Programmable read-only memory

from Wikipedia, the free encyclopedia
A Texas Instruments PROM chip

A programmable read-only memory ( PROM ; German programmable read-only memory ) is an electronic component .

The original PROMs are no longer used. PROMs have been replaced by EPROMs , whereby there are OTP (one-time programmable) ROM components similar to the functionality of the PROMs , which use EPROM technology, but for cost reasons do not have a UV erase window and thus just like PROMs only once writable and no longer - or only by X-rays - erasable.

The difference between the PROM and the mask ROM is that the latter already receives its memory content during manufacture, which can no longer be changed, while the PROM is (once) programmable. In the delivery state, all memory cells of a PROM contain a logical 1.Memory cells that are later to output a 0 signal are programmed by vaporizing metal connections at the crossing points of the grid-like lines by specifically applying a higher voltage (programming voltage).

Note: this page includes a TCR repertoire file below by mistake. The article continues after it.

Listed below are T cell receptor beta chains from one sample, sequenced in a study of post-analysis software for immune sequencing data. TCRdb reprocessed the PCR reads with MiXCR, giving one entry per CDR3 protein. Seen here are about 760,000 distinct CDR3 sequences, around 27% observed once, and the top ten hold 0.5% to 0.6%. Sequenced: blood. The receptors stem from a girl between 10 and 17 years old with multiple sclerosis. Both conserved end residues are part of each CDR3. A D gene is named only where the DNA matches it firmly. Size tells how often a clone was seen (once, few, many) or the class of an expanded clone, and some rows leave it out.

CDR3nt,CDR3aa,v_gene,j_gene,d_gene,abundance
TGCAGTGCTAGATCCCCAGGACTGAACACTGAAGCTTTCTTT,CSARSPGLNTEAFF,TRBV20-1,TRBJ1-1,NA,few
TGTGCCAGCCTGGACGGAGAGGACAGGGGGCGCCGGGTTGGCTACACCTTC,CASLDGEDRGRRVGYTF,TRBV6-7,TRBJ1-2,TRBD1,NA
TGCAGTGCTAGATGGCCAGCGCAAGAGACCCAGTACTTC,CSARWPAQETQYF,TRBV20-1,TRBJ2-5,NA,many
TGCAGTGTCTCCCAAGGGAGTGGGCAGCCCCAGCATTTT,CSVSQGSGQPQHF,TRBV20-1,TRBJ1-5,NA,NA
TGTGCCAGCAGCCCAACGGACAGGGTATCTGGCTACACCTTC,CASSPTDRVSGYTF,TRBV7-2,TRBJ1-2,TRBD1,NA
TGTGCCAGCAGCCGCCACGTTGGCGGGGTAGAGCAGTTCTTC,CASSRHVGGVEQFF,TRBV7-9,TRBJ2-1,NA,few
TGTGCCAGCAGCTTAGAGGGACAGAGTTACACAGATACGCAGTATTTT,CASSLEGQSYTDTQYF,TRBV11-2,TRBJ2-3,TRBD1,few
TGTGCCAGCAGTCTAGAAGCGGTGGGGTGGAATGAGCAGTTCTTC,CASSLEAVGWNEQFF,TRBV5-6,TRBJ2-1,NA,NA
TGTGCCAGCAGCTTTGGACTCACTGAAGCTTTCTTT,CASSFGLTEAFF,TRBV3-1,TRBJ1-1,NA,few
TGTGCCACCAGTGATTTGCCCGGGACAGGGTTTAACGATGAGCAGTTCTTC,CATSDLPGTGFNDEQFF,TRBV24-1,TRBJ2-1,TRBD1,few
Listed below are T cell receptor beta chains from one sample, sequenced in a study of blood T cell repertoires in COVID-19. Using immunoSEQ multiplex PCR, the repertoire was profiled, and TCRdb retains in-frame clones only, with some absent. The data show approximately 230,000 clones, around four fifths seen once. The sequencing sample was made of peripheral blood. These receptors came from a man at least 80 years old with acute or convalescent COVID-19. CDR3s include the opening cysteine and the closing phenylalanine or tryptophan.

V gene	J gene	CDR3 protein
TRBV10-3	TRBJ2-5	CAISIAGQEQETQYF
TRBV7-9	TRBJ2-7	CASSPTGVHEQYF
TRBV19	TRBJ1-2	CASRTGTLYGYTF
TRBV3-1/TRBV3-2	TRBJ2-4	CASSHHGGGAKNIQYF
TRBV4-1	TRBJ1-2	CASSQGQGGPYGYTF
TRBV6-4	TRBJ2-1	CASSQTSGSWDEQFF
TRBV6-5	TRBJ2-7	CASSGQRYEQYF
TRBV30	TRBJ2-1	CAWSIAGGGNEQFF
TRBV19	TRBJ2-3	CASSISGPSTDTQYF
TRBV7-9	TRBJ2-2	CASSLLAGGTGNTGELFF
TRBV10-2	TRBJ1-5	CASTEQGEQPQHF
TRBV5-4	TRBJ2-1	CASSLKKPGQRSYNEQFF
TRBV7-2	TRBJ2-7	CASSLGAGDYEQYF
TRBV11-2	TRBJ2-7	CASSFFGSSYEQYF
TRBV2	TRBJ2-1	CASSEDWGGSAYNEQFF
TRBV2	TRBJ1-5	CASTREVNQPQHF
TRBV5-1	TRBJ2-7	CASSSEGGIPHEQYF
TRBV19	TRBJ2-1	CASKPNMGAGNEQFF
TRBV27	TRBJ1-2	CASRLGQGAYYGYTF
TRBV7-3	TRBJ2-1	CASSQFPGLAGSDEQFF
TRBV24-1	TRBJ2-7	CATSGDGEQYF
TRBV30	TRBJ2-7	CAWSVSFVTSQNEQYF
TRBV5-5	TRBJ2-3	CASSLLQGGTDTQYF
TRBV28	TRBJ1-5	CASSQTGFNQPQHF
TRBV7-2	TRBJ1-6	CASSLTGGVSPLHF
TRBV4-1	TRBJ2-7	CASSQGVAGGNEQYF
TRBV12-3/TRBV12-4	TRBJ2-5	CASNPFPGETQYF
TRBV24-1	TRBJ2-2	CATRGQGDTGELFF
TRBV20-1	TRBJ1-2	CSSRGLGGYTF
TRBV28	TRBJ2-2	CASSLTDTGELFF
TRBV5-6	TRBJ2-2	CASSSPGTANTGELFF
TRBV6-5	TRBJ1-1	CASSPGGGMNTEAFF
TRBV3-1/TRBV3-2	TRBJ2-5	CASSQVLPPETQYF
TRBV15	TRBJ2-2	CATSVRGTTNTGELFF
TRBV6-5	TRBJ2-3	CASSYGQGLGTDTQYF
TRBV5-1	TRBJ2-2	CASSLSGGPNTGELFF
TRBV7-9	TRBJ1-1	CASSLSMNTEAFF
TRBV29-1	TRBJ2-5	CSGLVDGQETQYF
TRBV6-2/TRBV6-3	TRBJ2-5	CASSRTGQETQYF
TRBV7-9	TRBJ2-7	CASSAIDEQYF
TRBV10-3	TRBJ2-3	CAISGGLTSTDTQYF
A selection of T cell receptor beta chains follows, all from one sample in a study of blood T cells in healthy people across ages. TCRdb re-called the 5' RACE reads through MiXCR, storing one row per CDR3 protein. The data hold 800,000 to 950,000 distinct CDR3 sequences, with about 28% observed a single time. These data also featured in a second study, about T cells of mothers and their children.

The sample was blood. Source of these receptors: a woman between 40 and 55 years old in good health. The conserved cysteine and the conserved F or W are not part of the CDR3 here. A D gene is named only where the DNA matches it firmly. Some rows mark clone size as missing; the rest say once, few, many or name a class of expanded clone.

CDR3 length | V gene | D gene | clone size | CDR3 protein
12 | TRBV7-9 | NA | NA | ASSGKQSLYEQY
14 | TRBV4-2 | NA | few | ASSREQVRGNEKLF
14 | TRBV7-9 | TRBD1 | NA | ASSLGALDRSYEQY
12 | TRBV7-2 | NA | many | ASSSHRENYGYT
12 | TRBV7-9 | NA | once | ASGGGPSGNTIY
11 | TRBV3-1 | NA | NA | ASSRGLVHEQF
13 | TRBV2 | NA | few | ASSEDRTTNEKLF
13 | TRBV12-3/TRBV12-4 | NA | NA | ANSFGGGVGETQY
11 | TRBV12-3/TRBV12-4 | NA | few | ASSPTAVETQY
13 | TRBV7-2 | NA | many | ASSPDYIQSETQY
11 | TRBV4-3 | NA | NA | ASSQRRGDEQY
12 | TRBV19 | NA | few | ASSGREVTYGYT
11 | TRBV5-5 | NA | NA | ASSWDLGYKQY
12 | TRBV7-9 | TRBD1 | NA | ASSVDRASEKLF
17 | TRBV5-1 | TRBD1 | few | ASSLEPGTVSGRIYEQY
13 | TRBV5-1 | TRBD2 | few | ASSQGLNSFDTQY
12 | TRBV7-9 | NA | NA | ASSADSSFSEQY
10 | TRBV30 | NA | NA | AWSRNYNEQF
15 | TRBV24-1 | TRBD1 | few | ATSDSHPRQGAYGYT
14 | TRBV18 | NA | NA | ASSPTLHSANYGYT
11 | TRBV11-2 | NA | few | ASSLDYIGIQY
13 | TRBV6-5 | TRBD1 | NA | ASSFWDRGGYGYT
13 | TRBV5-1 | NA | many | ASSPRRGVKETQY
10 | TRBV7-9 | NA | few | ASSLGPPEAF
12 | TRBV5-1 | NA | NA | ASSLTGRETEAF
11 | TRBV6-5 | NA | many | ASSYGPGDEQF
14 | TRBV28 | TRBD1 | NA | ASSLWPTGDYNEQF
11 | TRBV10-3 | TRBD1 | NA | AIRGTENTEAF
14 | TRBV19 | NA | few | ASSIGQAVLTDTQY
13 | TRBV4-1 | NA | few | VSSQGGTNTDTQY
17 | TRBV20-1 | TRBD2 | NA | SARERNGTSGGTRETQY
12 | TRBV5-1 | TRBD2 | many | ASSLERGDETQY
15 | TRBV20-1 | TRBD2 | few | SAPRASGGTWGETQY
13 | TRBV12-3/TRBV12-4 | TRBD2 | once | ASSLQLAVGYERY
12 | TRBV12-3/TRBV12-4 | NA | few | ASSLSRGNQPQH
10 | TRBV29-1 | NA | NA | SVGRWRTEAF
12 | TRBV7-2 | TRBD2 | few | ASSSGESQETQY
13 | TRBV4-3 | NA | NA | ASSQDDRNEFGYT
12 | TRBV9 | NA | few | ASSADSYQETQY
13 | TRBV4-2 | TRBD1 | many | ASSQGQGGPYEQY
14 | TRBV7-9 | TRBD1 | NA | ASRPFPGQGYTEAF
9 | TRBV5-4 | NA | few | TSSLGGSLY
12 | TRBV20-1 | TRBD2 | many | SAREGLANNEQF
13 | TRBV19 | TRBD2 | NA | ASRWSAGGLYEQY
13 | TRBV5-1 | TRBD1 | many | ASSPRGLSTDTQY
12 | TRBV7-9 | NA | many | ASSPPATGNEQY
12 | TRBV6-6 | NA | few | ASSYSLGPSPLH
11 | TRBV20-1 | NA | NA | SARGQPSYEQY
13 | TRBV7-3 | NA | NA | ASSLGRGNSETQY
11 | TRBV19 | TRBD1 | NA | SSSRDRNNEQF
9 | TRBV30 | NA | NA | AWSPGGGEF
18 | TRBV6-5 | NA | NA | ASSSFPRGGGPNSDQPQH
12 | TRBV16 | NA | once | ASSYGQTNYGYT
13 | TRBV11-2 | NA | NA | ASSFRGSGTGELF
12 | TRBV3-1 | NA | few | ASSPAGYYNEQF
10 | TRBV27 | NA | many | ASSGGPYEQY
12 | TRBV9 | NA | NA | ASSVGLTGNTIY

The problem with this technology is, in addition to the one-time programmability, which excludes later changes or makes them difficult, the metal vapor released during programming in the component housing. The precipitation of the metal vapor can lead to errors. Even if the memory content is correct immediately after the programming process, errors can occur later due to physical effects such as electromigration if metal particles conductively connect the previously programmed crossing points again.

Technically, a PROM can be viewed as a programmable logic arrangement (PLA) in which only the OR array can be programmed. The address decoder represents the preset AND matrix.